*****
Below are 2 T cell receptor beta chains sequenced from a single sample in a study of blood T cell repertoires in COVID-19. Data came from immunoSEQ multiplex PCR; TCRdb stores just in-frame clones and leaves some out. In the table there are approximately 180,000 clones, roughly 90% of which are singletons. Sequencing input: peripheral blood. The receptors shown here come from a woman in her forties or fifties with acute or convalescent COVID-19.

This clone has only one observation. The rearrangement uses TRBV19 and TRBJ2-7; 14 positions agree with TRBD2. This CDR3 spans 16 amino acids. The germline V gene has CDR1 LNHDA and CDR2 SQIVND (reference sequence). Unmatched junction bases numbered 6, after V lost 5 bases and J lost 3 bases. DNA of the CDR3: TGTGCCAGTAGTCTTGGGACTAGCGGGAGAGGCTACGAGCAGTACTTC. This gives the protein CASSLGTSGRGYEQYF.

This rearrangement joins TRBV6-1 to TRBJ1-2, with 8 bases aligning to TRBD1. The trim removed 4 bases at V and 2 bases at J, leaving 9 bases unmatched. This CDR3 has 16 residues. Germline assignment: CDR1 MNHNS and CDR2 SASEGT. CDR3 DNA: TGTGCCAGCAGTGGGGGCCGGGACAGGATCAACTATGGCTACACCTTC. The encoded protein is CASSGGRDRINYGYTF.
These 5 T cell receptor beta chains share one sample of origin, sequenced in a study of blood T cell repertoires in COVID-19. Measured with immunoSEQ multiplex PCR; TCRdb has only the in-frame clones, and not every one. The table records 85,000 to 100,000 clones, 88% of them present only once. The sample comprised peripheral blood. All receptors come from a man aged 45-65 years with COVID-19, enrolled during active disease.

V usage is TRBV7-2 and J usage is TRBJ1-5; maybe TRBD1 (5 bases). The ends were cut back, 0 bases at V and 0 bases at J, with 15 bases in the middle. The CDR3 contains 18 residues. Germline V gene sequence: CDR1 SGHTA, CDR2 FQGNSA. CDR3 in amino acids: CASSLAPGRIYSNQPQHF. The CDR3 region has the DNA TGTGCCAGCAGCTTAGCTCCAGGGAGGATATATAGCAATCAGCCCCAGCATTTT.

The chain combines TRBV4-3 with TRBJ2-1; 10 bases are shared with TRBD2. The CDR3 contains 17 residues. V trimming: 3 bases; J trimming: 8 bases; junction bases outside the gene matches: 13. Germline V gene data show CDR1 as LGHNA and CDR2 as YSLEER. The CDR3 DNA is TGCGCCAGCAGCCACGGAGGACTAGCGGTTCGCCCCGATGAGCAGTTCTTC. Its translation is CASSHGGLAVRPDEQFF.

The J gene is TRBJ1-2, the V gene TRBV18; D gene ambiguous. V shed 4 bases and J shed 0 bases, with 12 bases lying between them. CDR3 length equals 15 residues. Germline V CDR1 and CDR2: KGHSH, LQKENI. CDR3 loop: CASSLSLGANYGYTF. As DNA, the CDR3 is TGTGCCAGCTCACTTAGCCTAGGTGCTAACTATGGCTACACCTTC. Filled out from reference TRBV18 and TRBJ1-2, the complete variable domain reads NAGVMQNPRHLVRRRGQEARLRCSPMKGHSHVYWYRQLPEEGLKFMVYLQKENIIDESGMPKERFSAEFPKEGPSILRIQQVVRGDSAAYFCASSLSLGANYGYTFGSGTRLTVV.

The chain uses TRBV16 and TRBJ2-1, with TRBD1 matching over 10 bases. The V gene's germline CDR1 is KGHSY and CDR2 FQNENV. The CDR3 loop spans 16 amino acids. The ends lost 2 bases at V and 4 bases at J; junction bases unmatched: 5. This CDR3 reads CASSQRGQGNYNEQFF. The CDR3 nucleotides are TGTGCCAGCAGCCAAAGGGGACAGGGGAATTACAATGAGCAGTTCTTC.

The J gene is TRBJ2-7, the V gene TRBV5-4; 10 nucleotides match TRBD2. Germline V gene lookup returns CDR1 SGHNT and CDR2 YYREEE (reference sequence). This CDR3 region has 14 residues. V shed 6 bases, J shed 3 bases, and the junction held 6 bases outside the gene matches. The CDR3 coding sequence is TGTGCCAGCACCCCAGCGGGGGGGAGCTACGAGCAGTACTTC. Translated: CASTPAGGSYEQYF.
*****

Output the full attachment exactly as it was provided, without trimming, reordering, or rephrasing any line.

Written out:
Below are 2 T cell receptor beta chains sequenced from a single sample in a study of blood T cell repertoires in COVID-19. Data came from immunoSEQ multiplex PCR; TCRdb stores just in-frame clones and leaves some out. In the table there are approximately 180,000 clones, roughly 90% of which are singletons. Sequencing input: peripheral blood. The receptors shown here come from a woman in her forties or fifties with acute or convalescent COVID-19.

This clone has only one observation. The rearrangement uses TRBV19 and TRBJ2-7; 14 positions agree with TRBD2. This CDR3 spans 16 amino acids. The germline V gene has CDR1 LNHDA and CDR2 SQIVND (reference sequence). Unmatched junction bases numbered 6, after V lost 5 bases and J lost 3 bases. DNA of the CDR3: TGTGCCAGTAGTCTTGGGACTAGCGGGAGAGGCTACGAGCAGTACTTC. This gives the protein CASSLGTSGRGYEQYF.

This rearrangement joins TRBV6-1 to TRBJ1-2, with 8 bases aligning to TRBD1. The trim removed 4 bases at V and 2 bases at J, leaving 9 bases unmatched. This CDR3 has 16 residues. Germline assignment: CDR1 MNHNS and CDR2 SASEGT. CDR3 DNA: TGTGCCAGCAGTGGGGGCCGGGACAGGATCAACTATGGCTACACCTTC. The encoded protein is CASSGGRDRINYGYTF.
These 5 T cell receptor beta chains share one sample of origin, sequenced in a study of blood T cell repertoires in COVID-19. Measured with immunoSEQ multiplex PCR; TCRdb has only the in-frame clones, and not every one. The table records 85,000 to 100,000 clones, 88% of them present only once. The sample comprised peripheral blood. All receptors come from a man aged 45-65 years with COVID-19, enrolled during active disease.

V usage is TRBV7-2 and J usage is TRBJ1-5; maybe TRBD1 (5 bases). The ends were cut back, 0 bases at V and 0 bases at J, with 15 bases in the middle. The CDR3 contains 18 residues. Germline V gene sequence: CDR1 SGHTA, CDR2 FQGNSA. CDR3 in amino acids: CASSLAPGRIYSNQPQHF. The CDR3 region has the DNA TGTGCCAGCAGCTTAGCTCCAGGGAGGATATATAGCAATCAGCCCCAGCATTTT.

The chain combines TRBV4-3 with TRBJ2-1; 10 bases are shared with TRBD2. The CDR3 contains 17 residues. V trimming: 3 bases; J trimming: 8 bases; junction bases outside the gene matches: 13. Germline V gene data show CDR1 as LGHNA and CDR2 as YSLEER. The CDR3 DNA is TGCGCCAGCAGCCACGGAGGACTAGCGGTTCGCCCCGATGAGCAGTTCTTC. Its translation is CASSHGGLAVRPDEQFF.

The J gene is TRBJ1-2, the V gene TRBV18; D gene ambiguous. V shed 4 bases and J shed 0 bases, with 12 bases lying between them. CDR3 length equals 15 residues. Germline V CDR1 and CDR2: KGHSH, LQKENI. CDR3 loop: CASSLSLGANYGYTF. As DNA, the CDR3 is TGTGCCAGCTCACTTAGCCTAGGTGCTAACTATGGCTACACCTTC. Filled out from reference TRBV18 and TRBJ1-2, the complete variable domain reads NAGVMQNPRHLVRRRGQEARLRCSPMKGHSHVYWYRQLPEEGLKFMVYLQKENIIDESGMPKERFSAEFPKEGPSILRIQQVVRGDSAAYFCASSLSLGANYGYTFGSGTRLTVV.

The chain uses TRBV16 and TRBJ2-1, with TRBD1 matching over 10 bases. The V gene's germline CDR1 is KGHSY and CDR2 FQNENV. The CDR3 loop spans 16 amino acids. The ends lost 2 bases at V and 4 bases at J; junction bases unmatched: 5. This CDR3 reads CASSQRGQGNYNEQFF. The CDR3 nucleotides are TGTGCCAGCAGCCAAAGGGGACAGGGGAATTACAATGAGCAGTTCTTC.

The J gene is TRBJ2-7, the V gene TRBV5-4; 10 nucleotides match TRBD2. Germline V gene lookup returns CDR1 SGHNT and CDR2 YYREEE (reference sequence). This CDR3 region has 14 residues. V shed 6 bases, J shed 3 bases, and the junction held 6 bases outside the gene matches. The CDR3 coding sequence is TGTGCCAGCACCCCAGCGGGGGGGAGCTACGAGCAGTACTTC. Translated: CASTPAGGSYEQYF.